Hormonal responses are designed to keep you alive.  They could care less about your goal of losing weight.  If you decide to permanently consume 800 calories a day to drop weight, your hormones will be in complete disarray.  Maintaining their focus on keeping you alive, hormones will drop your metabolic rate so that they may use a lesser energy supply more efficiently.  This results in lethargy and a thyroid that is working overtime to keep up.  You open yourself up to new illnesses and the risk of hypothyroidism.  You will create an environment that is conducive to fat storage as your body attempts to hold on to every available calorie.

A Better Approach to Dieting

We still need to consider calories in vs calories out.  When you are ready to start your diet, you need to know how many calories a day you can eat and still maintain weight.  Here’s where most diet books fail and here’s where impatience gets the best of us.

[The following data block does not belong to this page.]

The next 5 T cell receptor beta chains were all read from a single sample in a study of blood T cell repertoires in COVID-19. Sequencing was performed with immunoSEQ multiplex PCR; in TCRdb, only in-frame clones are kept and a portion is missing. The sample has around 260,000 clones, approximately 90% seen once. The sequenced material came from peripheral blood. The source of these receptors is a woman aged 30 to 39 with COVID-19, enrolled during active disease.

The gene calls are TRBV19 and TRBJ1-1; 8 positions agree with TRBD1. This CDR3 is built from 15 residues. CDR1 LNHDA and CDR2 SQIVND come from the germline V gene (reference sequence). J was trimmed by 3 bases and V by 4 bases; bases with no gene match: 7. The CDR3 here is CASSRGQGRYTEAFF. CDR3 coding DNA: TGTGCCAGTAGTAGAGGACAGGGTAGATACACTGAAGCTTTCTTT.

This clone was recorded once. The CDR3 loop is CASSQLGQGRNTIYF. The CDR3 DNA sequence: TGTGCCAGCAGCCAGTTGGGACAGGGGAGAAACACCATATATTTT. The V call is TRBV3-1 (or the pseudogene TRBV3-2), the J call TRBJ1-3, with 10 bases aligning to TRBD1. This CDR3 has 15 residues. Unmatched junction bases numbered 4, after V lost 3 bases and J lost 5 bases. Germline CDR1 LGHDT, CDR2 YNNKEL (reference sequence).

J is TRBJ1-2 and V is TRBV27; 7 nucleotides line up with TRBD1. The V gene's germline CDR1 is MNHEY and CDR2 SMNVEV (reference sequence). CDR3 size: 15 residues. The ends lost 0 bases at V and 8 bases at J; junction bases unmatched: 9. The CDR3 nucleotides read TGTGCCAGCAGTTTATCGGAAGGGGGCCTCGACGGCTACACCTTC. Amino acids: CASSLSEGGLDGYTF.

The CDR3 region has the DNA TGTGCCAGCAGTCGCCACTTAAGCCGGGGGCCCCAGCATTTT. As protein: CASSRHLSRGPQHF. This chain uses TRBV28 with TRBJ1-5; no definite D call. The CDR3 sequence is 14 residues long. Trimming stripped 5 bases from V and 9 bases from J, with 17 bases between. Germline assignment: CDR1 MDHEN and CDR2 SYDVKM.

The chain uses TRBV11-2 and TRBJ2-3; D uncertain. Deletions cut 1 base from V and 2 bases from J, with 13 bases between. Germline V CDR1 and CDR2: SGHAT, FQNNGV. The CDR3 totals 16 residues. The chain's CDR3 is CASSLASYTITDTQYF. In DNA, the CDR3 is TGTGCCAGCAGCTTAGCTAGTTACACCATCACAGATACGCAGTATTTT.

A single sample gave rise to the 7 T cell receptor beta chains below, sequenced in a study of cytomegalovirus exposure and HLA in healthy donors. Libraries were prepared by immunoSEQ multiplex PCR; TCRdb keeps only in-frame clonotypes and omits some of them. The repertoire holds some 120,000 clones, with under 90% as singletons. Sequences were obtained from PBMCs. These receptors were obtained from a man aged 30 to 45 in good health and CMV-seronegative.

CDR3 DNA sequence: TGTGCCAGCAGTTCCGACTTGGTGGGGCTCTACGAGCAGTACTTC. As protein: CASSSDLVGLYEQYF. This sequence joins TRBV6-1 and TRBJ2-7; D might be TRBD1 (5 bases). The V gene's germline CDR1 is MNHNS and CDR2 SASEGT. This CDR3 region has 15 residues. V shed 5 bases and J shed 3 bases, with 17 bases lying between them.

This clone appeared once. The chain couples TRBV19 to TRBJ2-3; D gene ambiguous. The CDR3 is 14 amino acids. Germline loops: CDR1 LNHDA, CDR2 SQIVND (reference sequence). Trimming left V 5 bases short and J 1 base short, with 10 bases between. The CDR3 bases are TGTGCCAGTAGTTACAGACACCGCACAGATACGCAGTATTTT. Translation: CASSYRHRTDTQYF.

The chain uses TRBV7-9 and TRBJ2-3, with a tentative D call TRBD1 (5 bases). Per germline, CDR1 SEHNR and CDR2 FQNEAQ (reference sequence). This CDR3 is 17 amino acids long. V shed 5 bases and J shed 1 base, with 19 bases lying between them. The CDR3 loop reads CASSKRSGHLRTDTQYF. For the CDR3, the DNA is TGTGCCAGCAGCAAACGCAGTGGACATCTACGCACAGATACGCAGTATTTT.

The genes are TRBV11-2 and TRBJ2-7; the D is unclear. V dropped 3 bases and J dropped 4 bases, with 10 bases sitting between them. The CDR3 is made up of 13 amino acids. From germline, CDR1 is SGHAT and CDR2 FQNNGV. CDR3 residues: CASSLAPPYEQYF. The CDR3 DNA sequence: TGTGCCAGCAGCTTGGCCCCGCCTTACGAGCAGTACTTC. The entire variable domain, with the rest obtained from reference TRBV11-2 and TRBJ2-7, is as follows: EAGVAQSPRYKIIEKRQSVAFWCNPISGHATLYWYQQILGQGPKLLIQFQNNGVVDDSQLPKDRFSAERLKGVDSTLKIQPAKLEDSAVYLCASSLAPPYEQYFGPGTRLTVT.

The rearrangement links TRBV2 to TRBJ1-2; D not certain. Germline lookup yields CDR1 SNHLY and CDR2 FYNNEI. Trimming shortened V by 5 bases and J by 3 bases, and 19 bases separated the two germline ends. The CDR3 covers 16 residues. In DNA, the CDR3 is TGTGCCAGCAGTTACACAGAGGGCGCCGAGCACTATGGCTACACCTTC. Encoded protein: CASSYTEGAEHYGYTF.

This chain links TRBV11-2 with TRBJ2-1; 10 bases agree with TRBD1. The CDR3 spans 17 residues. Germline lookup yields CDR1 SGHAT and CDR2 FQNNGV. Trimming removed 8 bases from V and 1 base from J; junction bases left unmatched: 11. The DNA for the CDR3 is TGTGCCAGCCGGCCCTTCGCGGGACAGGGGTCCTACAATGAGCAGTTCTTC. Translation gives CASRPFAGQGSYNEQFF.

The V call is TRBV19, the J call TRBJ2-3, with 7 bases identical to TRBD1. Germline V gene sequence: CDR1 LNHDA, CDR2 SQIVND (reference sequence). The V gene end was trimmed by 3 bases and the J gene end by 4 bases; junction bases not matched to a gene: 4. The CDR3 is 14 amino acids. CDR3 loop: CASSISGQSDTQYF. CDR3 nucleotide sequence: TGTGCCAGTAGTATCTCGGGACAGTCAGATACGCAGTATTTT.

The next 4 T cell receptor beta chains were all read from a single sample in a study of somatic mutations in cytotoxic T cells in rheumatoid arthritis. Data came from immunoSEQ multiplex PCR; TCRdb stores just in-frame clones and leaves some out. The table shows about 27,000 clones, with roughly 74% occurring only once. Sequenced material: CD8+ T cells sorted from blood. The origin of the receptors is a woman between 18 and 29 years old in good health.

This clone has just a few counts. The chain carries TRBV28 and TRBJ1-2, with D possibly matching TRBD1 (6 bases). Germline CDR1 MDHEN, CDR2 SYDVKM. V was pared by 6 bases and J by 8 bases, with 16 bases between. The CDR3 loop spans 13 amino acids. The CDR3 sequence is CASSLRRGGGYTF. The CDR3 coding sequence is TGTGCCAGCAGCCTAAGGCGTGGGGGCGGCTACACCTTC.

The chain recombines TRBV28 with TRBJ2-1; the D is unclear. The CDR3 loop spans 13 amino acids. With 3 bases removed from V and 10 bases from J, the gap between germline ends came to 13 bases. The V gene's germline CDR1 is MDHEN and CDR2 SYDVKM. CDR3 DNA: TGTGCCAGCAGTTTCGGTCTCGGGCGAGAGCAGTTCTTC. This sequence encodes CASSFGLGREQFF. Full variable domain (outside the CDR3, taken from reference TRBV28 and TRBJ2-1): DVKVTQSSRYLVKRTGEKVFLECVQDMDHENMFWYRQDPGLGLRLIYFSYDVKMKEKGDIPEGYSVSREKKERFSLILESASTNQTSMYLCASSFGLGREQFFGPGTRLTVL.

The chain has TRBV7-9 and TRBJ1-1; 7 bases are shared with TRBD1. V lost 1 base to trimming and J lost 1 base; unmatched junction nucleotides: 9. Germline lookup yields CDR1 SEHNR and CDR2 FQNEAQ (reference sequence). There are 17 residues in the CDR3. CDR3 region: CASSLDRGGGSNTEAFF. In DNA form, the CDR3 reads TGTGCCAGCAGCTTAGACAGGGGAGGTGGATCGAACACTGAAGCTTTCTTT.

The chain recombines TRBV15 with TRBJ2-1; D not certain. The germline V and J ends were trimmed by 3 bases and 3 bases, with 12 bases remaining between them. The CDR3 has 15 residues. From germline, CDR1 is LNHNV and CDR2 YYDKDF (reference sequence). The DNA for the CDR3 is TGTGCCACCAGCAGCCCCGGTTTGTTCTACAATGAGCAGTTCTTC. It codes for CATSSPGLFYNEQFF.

Take the first two weeks of your diet and eat as much as you can everyday, while keeping the scale from moving upward.  Always start with a higher caloric intake as opposed to a low one.

It’s time to calculate the number of calories you need. The following calculator will determine your BMR. This is the number of calories you need in a day without doing any activity (if you just laid in bed all day and didn’t move).

Now we factor in a multiplier to account for your daily activity. Use the following chart to determine yours. If you hold a desk job and workout once a day for 45-60 minutes, you would add in an Activity Level Factor of 1.6. Apply this number in the calculator below, along with your BMR from the above calculator.

Activity Level Factor

Finally, we’ll determine your overall caloric needs, with your daily activity calculated into the equation. Subtract 300 and you have your daily deficit.